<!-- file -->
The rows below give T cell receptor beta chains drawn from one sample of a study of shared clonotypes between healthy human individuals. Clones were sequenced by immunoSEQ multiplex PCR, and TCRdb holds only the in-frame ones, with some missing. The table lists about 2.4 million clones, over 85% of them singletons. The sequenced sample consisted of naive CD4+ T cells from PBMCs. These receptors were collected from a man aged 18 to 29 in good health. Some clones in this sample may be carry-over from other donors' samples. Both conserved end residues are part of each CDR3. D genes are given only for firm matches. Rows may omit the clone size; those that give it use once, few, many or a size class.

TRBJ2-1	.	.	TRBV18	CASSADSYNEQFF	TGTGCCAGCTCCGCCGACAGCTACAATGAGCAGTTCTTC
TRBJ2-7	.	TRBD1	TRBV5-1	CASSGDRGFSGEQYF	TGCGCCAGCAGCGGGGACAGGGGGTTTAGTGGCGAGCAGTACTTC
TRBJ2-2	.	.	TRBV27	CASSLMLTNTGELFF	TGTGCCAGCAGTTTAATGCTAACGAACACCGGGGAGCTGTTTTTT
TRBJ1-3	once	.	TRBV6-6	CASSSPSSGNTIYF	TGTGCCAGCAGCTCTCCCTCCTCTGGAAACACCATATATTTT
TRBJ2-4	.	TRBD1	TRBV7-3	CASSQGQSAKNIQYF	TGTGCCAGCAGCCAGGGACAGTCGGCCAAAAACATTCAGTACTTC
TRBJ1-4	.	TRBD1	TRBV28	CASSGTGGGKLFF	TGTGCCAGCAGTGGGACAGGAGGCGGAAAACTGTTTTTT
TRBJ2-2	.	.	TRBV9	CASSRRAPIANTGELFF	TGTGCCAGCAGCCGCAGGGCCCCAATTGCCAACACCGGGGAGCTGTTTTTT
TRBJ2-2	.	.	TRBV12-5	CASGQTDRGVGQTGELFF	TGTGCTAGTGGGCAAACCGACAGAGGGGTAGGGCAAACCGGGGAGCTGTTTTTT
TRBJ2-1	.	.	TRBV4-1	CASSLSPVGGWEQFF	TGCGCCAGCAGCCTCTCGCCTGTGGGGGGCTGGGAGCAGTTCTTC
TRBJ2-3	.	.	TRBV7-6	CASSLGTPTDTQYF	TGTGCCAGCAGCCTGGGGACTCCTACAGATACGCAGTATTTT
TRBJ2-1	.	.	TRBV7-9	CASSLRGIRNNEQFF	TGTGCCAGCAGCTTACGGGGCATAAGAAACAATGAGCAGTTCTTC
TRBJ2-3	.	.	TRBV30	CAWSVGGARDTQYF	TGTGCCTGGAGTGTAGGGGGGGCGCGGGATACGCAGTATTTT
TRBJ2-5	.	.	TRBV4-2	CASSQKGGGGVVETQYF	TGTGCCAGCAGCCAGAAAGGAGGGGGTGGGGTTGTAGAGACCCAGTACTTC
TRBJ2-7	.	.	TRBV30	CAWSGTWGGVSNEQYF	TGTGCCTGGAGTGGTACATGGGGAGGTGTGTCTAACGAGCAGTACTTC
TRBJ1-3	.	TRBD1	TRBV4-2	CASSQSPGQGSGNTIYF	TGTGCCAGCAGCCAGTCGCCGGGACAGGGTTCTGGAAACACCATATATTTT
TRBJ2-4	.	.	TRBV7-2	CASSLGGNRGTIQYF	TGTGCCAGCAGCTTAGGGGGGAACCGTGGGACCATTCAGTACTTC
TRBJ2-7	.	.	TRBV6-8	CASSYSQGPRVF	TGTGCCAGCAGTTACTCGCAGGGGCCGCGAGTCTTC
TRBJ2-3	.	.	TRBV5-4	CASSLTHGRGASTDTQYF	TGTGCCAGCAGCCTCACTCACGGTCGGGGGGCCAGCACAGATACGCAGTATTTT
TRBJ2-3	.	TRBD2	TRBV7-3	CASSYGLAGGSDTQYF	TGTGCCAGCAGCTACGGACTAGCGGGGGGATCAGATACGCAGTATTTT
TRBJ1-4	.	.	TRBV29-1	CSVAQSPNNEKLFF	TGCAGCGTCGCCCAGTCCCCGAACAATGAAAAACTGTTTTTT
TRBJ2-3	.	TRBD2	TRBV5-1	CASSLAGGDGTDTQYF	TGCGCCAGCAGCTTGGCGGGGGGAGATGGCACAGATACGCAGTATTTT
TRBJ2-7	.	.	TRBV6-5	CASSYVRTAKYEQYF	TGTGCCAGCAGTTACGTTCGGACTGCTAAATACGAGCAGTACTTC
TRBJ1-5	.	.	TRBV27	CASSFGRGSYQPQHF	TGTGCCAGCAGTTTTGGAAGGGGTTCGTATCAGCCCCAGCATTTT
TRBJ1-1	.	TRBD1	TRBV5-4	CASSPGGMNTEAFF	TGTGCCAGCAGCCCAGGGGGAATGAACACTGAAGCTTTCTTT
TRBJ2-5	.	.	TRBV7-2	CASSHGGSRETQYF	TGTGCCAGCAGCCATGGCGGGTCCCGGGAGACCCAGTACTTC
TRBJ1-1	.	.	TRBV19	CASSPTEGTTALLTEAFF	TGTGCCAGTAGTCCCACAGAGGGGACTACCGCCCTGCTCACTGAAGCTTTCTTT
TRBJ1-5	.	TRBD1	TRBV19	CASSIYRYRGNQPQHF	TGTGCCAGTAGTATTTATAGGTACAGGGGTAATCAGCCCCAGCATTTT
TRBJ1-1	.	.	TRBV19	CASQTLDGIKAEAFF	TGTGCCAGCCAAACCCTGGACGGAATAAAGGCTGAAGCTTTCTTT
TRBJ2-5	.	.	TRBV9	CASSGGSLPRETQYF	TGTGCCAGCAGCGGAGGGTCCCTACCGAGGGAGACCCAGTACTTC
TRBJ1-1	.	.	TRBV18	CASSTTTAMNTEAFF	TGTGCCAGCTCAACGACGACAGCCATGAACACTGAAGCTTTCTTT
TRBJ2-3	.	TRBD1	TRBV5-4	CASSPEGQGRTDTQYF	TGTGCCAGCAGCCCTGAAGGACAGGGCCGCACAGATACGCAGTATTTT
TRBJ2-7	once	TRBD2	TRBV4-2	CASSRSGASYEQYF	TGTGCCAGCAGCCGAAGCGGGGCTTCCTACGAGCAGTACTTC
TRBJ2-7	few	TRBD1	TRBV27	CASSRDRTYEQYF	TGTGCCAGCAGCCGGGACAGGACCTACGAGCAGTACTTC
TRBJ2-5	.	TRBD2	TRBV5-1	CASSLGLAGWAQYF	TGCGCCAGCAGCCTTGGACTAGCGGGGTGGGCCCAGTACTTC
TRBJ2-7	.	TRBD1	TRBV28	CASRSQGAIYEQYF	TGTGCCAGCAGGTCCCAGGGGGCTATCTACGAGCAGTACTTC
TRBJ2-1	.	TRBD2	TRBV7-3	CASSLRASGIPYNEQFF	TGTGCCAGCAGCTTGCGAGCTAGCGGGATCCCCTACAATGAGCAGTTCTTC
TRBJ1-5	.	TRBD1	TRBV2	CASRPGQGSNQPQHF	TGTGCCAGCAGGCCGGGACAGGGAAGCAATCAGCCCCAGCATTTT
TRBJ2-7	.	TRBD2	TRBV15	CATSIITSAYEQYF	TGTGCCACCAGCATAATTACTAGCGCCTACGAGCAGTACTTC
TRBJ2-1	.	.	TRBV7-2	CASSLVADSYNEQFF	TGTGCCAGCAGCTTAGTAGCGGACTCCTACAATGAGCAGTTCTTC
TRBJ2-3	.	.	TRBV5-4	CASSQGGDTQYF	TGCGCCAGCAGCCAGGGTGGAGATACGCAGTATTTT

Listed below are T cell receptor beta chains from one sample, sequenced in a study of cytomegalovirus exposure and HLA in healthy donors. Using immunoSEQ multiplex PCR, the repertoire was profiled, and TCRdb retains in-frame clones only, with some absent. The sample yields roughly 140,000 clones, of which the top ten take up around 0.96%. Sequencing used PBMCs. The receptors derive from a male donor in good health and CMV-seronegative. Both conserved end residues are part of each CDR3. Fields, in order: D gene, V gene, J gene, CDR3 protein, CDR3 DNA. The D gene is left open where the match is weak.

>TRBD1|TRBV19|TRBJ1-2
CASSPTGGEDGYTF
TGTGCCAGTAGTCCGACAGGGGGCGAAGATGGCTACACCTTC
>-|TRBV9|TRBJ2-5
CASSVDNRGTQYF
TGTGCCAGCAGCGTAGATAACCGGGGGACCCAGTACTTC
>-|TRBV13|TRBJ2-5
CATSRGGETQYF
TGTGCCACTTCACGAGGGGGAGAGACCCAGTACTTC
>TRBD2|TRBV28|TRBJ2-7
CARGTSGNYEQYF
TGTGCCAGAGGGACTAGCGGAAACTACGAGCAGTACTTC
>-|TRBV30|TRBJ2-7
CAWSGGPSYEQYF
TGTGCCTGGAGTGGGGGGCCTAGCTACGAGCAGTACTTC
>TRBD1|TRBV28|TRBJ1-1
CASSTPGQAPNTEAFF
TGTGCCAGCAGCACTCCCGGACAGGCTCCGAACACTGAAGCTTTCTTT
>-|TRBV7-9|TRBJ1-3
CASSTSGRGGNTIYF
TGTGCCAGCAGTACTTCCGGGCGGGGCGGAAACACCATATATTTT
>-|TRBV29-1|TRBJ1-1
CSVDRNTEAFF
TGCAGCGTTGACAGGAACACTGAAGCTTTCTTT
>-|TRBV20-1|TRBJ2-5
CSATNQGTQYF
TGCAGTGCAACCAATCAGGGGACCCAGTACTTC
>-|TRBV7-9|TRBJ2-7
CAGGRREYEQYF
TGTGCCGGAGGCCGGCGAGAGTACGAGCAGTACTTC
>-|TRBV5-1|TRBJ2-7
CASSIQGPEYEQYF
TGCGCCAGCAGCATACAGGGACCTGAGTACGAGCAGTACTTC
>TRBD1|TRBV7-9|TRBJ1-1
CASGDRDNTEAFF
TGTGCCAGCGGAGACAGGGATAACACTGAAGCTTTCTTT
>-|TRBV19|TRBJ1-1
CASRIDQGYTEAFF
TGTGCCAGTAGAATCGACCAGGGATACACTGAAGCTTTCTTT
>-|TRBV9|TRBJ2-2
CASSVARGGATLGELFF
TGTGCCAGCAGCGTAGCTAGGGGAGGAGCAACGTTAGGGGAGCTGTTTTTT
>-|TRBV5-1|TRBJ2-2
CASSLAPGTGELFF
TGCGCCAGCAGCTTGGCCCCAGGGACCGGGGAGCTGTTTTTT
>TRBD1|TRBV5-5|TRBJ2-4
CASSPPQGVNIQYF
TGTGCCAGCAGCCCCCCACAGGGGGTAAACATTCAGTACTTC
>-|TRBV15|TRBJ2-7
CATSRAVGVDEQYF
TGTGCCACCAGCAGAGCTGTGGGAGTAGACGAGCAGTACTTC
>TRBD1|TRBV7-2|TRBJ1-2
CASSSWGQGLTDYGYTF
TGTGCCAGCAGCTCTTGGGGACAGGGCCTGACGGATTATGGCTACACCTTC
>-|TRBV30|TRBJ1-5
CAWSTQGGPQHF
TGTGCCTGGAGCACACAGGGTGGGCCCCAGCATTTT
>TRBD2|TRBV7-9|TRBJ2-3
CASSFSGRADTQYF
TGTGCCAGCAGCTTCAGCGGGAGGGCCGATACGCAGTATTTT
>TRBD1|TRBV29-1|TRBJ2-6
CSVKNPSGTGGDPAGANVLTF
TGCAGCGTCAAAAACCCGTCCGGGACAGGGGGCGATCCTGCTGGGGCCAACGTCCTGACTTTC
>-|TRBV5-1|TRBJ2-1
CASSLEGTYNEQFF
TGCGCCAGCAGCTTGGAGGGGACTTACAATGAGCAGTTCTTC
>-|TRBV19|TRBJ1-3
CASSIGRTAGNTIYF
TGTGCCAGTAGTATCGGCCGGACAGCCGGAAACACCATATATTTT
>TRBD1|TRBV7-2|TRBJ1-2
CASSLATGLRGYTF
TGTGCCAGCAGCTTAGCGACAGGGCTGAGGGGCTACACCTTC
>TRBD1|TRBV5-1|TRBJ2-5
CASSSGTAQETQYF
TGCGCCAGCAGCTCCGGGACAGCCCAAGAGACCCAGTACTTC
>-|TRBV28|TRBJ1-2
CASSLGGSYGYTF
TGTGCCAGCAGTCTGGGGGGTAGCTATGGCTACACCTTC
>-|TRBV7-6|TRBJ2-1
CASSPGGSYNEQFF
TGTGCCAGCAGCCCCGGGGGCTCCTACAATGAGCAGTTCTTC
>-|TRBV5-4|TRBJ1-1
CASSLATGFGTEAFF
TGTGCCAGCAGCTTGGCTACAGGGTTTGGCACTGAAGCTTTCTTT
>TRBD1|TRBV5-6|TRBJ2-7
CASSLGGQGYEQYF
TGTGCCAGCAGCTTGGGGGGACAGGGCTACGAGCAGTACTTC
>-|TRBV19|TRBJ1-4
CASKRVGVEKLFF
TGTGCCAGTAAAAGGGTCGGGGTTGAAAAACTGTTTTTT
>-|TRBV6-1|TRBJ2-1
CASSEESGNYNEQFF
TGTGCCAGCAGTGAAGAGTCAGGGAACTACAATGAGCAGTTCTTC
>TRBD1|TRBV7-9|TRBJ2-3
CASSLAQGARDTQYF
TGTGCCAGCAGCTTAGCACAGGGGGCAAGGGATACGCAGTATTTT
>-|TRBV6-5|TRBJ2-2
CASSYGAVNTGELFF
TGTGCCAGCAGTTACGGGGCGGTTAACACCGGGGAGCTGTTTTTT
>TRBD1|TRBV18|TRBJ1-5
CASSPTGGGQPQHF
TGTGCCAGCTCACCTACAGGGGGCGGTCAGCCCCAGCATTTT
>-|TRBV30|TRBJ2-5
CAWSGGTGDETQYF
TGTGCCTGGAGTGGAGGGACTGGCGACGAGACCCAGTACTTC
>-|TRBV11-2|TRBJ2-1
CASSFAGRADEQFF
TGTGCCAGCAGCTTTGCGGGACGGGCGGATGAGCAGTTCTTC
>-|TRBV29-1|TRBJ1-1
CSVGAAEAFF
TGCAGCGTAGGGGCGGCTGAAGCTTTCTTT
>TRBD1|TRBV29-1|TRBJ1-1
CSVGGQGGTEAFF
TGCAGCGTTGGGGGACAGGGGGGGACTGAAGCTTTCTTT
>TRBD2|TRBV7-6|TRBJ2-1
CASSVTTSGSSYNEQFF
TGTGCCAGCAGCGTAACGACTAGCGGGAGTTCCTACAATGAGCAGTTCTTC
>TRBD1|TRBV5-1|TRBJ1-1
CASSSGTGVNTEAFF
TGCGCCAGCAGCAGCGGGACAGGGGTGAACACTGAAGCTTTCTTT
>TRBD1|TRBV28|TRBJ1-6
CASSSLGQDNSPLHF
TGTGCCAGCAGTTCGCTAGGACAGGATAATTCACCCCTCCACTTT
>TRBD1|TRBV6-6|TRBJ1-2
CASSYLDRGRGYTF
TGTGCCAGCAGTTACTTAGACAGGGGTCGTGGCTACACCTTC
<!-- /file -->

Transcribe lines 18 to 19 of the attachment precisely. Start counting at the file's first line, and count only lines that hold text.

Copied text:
TRBJ2-7	.	.	TRBV6-8	CASSYSQGPRVF	TGTGCCAGCAGTTACTCGCAGGGGCCGCGAGTCTTC
TRBJ2-3	.	.	TRBV5-4	CASSLTHGRGASTDTQYF	TGTGCCAGCAGCCTCACTCACGGTCGGGGGGCCAGCACAGATACGCAGTATTTT